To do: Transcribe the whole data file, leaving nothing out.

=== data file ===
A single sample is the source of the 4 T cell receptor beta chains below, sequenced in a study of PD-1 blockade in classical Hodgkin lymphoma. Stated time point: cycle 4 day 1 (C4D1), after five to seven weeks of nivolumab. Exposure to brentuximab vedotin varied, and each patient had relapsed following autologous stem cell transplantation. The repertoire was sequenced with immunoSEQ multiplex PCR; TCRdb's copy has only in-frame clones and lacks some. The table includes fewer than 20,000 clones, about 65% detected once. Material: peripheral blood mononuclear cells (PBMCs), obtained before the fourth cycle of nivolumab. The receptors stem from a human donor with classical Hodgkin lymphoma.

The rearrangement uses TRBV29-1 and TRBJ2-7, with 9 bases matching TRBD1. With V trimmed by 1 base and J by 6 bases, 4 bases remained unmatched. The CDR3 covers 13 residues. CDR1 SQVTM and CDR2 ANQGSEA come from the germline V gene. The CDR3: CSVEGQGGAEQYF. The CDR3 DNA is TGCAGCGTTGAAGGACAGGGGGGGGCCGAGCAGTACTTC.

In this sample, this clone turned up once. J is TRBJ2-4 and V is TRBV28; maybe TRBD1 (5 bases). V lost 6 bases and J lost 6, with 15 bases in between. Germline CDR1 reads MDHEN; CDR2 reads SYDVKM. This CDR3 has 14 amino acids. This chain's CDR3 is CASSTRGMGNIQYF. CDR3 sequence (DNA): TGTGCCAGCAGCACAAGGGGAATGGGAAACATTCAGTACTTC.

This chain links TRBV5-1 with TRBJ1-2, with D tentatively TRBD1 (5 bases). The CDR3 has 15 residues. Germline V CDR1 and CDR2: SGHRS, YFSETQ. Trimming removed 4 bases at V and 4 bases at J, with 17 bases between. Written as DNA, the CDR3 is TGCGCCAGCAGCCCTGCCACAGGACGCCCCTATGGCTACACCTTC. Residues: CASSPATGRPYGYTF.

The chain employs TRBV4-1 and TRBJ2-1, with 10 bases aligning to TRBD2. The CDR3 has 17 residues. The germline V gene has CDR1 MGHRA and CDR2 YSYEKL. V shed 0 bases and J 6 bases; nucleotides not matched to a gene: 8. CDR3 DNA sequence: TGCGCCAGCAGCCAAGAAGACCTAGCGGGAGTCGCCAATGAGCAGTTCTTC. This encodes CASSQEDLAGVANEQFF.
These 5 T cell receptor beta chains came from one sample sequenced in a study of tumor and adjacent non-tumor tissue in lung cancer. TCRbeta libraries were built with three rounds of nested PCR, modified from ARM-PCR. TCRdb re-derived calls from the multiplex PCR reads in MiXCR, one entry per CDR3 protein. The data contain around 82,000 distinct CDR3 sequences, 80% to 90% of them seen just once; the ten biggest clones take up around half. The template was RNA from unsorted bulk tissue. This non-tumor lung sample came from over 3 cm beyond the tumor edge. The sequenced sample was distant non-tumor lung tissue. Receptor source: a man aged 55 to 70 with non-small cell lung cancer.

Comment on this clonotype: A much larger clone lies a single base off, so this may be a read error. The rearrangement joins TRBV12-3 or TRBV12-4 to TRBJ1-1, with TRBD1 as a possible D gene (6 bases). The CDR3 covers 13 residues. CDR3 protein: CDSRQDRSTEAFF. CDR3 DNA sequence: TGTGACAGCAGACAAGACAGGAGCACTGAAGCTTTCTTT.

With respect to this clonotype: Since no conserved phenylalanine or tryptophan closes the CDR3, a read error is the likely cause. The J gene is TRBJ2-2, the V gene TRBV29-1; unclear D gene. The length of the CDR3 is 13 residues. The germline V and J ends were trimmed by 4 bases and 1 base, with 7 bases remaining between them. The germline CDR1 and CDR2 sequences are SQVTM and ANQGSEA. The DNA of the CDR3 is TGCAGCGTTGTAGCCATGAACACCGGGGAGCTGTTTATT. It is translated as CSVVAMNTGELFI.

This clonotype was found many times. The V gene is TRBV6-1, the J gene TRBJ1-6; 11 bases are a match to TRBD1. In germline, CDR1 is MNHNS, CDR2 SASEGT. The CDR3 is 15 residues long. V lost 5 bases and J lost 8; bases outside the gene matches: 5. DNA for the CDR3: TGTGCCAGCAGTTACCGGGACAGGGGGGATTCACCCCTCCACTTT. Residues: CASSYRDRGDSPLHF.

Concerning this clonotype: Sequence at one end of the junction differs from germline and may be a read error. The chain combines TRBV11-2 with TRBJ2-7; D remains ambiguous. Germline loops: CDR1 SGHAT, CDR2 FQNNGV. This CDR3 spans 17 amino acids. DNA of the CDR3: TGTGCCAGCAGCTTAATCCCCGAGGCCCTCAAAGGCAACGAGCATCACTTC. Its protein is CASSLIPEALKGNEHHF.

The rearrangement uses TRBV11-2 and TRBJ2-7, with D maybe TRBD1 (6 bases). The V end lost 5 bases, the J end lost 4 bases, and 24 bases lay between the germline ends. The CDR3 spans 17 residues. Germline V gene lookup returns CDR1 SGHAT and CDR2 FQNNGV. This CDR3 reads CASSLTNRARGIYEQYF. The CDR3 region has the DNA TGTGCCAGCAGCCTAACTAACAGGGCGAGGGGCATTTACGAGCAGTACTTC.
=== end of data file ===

A single sample is the source of the 4 T cell receptor beta chains below, sequenced in a study of PD-1 blockade in classical Hodgkin lymphoma. Stated time point: cycle 4 day 1 (C4D1), after five to seven weeks of nivolumab. Exposure to brentuximab vedotin varied, and each patient had relapsed following autologous stem cell transplantation. The repertoire was sequenced with immunoSEQ multiplex PCR; TCRdb's copy has only in-frame clones and lacks some. The table includes fewer than 20,000 clones, about 65% detected once. Material: peripheral blood mononuclear cells (PBMCs), obtained before the fourth cycle of nivolumab. The receptors stem from a human donor with classical Hodgkin lymphoma.

The rearrangement uses TRBV29-1 and TRBJ2-7, with 9 bases matching TRBD1. With V trimmed by 1 base and J by 6 bases, 4 bases remained unmatched. The CDR3 covers 13 residues. CDR1 SQVTM and CDR2 ANQGSEA come from the germline V gene. The CDR3: CSVEGQGGAEQYF. The CDR3 DNA is TGCAGCGTTGAAGGACAGGGGGGGGCCGAGCAGTACTTC.

In this sample, this clone turned up once. J is TRBJ2-4 and V is TRBV28; maybe TRBD1 (5 bases). V lost 6 bases and J lost 6, with 15 bases in between. Germline CDR1 reads MDHEN; CDR2 reads SYDVKM. This CDR3 has 14 amino acids. This chain's CDR3 is CASSTRGMGNIQYF. CDR3 sequence (DNA): TGTGCCAGCAGCACAAGGGGAATGGGAAACATTCAGTACTTC.

This chain links TRBV5-1 with TRBJ1-2, with D tentatively TRBD1 (5 bases). The CDR3 has 15 residues. Germline V CDR1 and CDR2: SGHRS, YFSETQ. Trimming removed 4 bases at V and 4 bases at J, with 17 bases between. Written as DNA, the CDR3 is TGCGCCAGCAGCCCTGCCACAGGACGCCCCTATGGCTACACCTTC. Residues: CASSPATGRPYGYTF.

The chain employs TRBV4-1 and TRBJ2-1, with 10 bases aligning to TRBD2. The CDR3 has 17 residues. The germline V gene has CDR1 MGHRA and CDR2 YSYEKL. V shed 0 bases and J 6 bases; nucleotides not matched to a gene: 8. CDR3 DNA sequence: TGCGCCAGCAGCCAAGAAGACCTAGCGGGAGTCGCCAATGAGCAGTTCTTC. This encodes CASSQEDLAGVANEQFF.
These 5 T cell receptor beta chains came from one sample sequenced in a study of tumor and adjacent non-tumor tissue in lung cancer. TCRbeta libraries were built with three rounds of nested PCR, modified from ARM-PCR. TCRdb re-derived calls from the multiplex PCR reads in MiXCR, one entry per CDR3 protein. The data contain around 82,000 distinct CDR3 sequences, 80% to 90% of them seen just once; the ten biggest clones take up around half. The template was RNA from unsorted bulk tissue. This non-tumor lung sample came from over 3 cm beyond the tumor edge. The sequenced sample was distant non-tumor lung tissue. Receptor source: a man aged 55 to 70 with non-small cell lung cancer.

Comment on this clonotype: A much larger clone lies a single base off, so this may be a read error. The rearrangement joins TRBV12-3 or TRBV12-4 to TRBJ1-1, with TRBD1 as a possible D gene (6 bases). The CDR3 covers 13 residues. CDR3 protein: CDSRQDRSTEAFF. CDR3 DNA sequence: TGTGACAGCAGACAAGACAGGAGCACTGAAGCTTTCTTT.

With respect to this clonotype: Since no conserved phenylalanine or tryptophan closes the CDR3, a read error is the likely cause. The J gene is TRBJ2-2, the V gene TRBV29-1; unclear D gene. The length of the CDR3 is 13 residues. The germline V and J ends were trimmed by 4 bases and 1 base, with 7 bases remaining between them. The germline CDR1 and CDR2 sequences are SQVTM and ANQGSEA. The DNA of the CDR3 is TGCAGCGTTGTAGCCATGAACACCGGGGAGCTGTTTATT. It is translated as CSVVAMNTGELFI.

This clonotype was found many times. The V gene is TRBV6-1, the J gene TRBJ1-6; 11 bases are a match to TRBD1. In germline, CDR1 is MNHNS, CDR2 SASEGT. The CDR3 is 15 residues long. V lost 5 bases and J lost 8; bases outside the gene matches: 5. DNA for the CDR3: TGTGCCAGCAGTTACCGGGACAGGGGGGATTCACCCCTCCACTTT. Residues: CASSYRDRGDSPLHF.

Concerning this clonotype: Sequence at one end of the junction differs from germline and may be a read error. The chain combines TRBV11-2 with TRBJ2-7; D remains ambiguous. Germline loops: CDR1 SGHAT, CDR2 FQNNGV. This CDR3 spans 17 amino acids. DNA of the CDR3: TGTGCCAGCAGCTTAATCCCCGAGGCCCTCAAAGGCAACGAGCATCACTTC. Its protein is CASSLIPEALKGNEHHF.

The rearrangement uses TRBV11-2 and TRBJ2-7, with D maybe TRBD1 (6 bases). The V end lost 5 bases, the J end lost 4 bases, and 24 bases lay between the germline ends. The CDR3 spans 17 residues. Germline V gene lookup returns CDR1 SGHAT and CDR2 FQNNGV. This CDR3 reads CASSLTNRARGIYEQYF. The CDR3 region has the DNA TGTGCCAGCAGCCTAACTAACAGGGCGAGGGGCATTTACGAGCAGTACTTC.